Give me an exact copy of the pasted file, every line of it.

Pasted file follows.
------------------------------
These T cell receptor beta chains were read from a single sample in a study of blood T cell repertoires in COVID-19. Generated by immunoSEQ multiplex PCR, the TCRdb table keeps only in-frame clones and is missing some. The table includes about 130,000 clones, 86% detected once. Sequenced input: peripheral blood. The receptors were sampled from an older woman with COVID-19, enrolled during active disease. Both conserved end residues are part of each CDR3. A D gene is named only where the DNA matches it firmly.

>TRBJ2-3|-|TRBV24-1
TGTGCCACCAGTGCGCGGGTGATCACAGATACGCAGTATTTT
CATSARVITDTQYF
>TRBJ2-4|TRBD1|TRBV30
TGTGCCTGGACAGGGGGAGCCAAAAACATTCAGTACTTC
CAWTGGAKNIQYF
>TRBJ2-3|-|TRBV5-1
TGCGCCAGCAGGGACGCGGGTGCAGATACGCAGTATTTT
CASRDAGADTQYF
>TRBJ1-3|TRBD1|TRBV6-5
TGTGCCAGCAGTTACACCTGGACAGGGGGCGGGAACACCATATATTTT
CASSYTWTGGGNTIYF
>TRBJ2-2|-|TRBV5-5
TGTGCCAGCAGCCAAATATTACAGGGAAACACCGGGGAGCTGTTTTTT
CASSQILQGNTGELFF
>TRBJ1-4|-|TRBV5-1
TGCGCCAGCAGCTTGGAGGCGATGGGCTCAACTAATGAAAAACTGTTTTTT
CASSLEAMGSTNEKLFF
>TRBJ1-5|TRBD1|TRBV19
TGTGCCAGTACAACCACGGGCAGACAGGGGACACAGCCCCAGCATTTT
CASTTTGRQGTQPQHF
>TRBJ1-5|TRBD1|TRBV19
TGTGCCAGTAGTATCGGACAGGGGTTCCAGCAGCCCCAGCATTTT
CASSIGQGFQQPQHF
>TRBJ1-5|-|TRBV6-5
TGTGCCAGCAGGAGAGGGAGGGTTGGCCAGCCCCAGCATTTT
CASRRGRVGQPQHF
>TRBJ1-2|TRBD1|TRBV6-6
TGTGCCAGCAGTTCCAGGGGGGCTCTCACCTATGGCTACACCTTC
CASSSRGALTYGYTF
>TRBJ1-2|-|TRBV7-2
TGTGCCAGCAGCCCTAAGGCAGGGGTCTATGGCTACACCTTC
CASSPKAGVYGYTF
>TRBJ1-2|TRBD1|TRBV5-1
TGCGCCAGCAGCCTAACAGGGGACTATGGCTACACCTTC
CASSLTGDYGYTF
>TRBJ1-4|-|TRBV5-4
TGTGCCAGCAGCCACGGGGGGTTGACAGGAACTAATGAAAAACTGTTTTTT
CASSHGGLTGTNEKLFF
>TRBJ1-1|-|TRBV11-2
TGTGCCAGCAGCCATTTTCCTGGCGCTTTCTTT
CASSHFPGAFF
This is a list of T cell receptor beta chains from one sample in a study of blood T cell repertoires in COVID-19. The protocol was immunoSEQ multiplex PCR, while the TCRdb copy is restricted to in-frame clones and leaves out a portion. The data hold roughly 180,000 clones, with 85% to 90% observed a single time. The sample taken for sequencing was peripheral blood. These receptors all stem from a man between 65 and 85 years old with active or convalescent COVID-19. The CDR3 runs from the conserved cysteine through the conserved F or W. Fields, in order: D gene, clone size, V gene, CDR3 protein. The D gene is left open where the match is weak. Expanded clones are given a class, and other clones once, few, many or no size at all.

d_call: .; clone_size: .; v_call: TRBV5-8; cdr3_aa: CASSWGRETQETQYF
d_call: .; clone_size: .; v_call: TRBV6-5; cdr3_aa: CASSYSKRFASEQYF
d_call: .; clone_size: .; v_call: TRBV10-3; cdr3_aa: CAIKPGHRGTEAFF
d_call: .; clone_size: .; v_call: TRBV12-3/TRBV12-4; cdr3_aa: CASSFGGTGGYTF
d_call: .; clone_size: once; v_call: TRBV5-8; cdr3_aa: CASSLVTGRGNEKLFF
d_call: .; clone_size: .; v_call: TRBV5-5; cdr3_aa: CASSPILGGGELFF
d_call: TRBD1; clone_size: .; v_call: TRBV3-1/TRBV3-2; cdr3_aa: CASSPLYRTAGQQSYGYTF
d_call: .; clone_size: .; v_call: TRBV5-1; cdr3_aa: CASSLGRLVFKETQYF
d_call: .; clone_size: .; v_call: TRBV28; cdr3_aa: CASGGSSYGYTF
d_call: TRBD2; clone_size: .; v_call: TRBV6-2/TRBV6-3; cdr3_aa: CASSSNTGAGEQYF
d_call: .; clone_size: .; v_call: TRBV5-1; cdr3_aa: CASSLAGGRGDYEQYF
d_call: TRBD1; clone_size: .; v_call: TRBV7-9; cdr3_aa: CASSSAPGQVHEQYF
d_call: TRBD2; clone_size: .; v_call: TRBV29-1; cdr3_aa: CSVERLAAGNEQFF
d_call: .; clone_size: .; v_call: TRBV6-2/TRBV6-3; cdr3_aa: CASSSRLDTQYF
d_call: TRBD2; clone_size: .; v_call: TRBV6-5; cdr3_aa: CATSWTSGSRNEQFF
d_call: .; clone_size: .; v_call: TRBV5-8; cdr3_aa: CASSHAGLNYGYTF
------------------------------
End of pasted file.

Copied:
These T cell receptor beta chains were read from a single sample in a study of blood T cell repertoires in COVID-19. Generated by immunoSEQ multiplex PCR, the TCRdb table keeps only in-frame clones and is missing some. The table includes about 130,000 clones, 86% detected once. Sequenced input: peripheral blood. The receptors were sampled from an older woman with COVID-19, enrolled during active disease. Both conserved end residues are part of each CDR3. A D gene is named only where the DNA matches it firmly.

>TRBJ2-3|-|TRBV24-1
TGTGCCACCAGTGCGCGGGTGATCACAGATACGCAGTATTTT
CATSARVITDTQYF
>TRBJ2-4|TRBD1|TRBV30
TGTGCCTGGACAGGGGGAGCCAAAAACATTCAGTACTTC
CAWTGGAKNIQYF
>TRBJ2-3|-|TRBV5-1
TGCGCCAGCAGGGACGCGGGTGCAGATACGCAGTATTTT
CASRDAGADTQYF
>TRBJ1-3|TRBD1|TRBV6-5
TGTGCCAGCAGTTACACCTGGACAGGGGGCGGGAACACCATATATTTT
CASSYTWTGGGNTIYF
>TRBJ2-2|-|TRBV5-5
TGTGCCAGCAGCCAAATATTACAGGGAAACACCGGGGAGCTGTTTTTT
CASSQILQGNTGELFF
>TRBJ1-4|-|TRBV5-1
TGCGCCAGCAGCTTGGAGGCGATGGGCTCAACTAATGAAAAACTGTTTTTT
CASSLEAMGSTNEKLFF
>TRBJ1-5|TRBD1|TRBV19
TGTGCCAGTACAACCACGGGCAGACAGGGGACACAGCCCCAGCATTTT
CASTTTGRQGTQPQHF
>TRBJ1-5|TRBD1|TRBV19
TGTGCCAGTAGTATCGGACAGGGGTTCCAGCAGCCCCAGCATTTT
CASSIGQGFQQPQHF
>TRBJ1-5|-|TRBV6-5
TGTGCCAGCAGGAGAGGGAGGGTTGGCCAGCCCCAGCATTTT
CASRRGRVGQPQHF
>TRBJ1-2|TRBD1|TRBV6-6
TGTGCCAGCAGTTCCAGGGGGGCTCTCACCTATGGCTACACCTTC
CASSSRGALTYGYTF
>TRBJ1-2|-|TRBV7-2
TGTGCCAGCAGCCCTAAGGCAGGGGTCTATGGCTACACCTTC
CASSPKAGVYGYTF
>TRBJ1-2|TRBD1|TRBV5-1
TGCGCCAGCAGCCTAACAGGGGACTATGGCTACACCTTC
CASSLTGDYGYTF
>TRBJ1-4|-|TRBV5-4
TGTGCCAGCAGCCACGGGGGGTTGACAGGAACTAATGAAAAACTGTTTTTT
CASSHGGLTGTNEKLFF
>TRBJ1-1|-|TRBV11-2
TGTGCCAGCAGCCATTTTCCTGGCGCTTTCTTT
CASSHFPGAFF
This is a list of T cell receptor beta chains from one sample in a study of blood T cell repertoires in COVID-19. The protocol was immunoSEQ multiplex PCR, while the TCRdb copy is restricted to in-frame clones and leaves out a portion. The data hold roughly 180,000 clones, with 85% to 90% observed a single time. The sample taken for sequencing was peripheral blood. These receptors all stem from a man between 65 and 85 years old with active or convalescent COVID-19. The CDR3 runs from the conserved cysteine through the conserved F or W. Fields, in order: D gene, clone size, V gene, CDR3 protein. The D gene is left open where the match is weak. Expanded clones are given a class, and other clones once, few, many or no size at all.

d_call: .; clone_size: .; v_call: TRBV5-8; cdr3_aa: CASSWGRETQETQYF
d_call: .; clone_size: .; v_call: TRBV6-5; cdr3_aa: CASSYSKRFASEQYF
d_call: .; clone_size: .; v_call: TRBV10-3; cdr3_aa: CAIKPGHRGTEAFF
d_call: .; clone_size: .; v_call: TRBV12-3/TRBV12-4; cdr3_aa: CASSFGGTGGYTF
d_call: .; clone_size: once; v_call: TRBV5-8; cdr3_aa: CASSLVTGRGNEKLFF
d_call: .; clone_size: .; v_call: TRBV5-5; cdr3_aa: CASSPILGGGELFF
d_call: TRBD1; clone_size: .; v_call: TRBV3-1/TRBV3-2; cdr3_aa: CASSPLYRTAGQQSYGYTF
d_call: .; clone_size: .; v_call: TRBV5-1; cdr3_aa: CASSLGRLVFKETQYF
d_call: .; clone_size: .; v_call: TRBV28; cdr3_aa: CASGGSSYGYTF
d_call: TRBD2; clone_size: .; v_call: TRBV6-2/TRBV6-3; cdr3_aa: CASSSNTGAGEQYF
d_call: .; clone_size: .; v_call: TRBV5-1; cdr3_aa: CASSLAGGRGDYEQYF
d_call: TRBD1; clone_size: .; v_call: TRBV7-9; cdr3_aa: CASSSAPGQVHEQYF
d_call: TRBD2; clone_size: .; v_call: TRBV29-1; cdr3_aa: CSVERLAAGNEQFF
d_call: .; clone_size: .; v_call: TRBV6-2/TRBV6-3; cdr3_aa: CASSSRLDTQYF
d_call: TRBD2; clone_size: .; v_call: TRBV6-5; cdr3_aa: CATSWTSGSRNEQFF
d_call: .; clone_size: .; v_call: TRBV5-8; cdr3_aa: CASSHAGLNYGYTF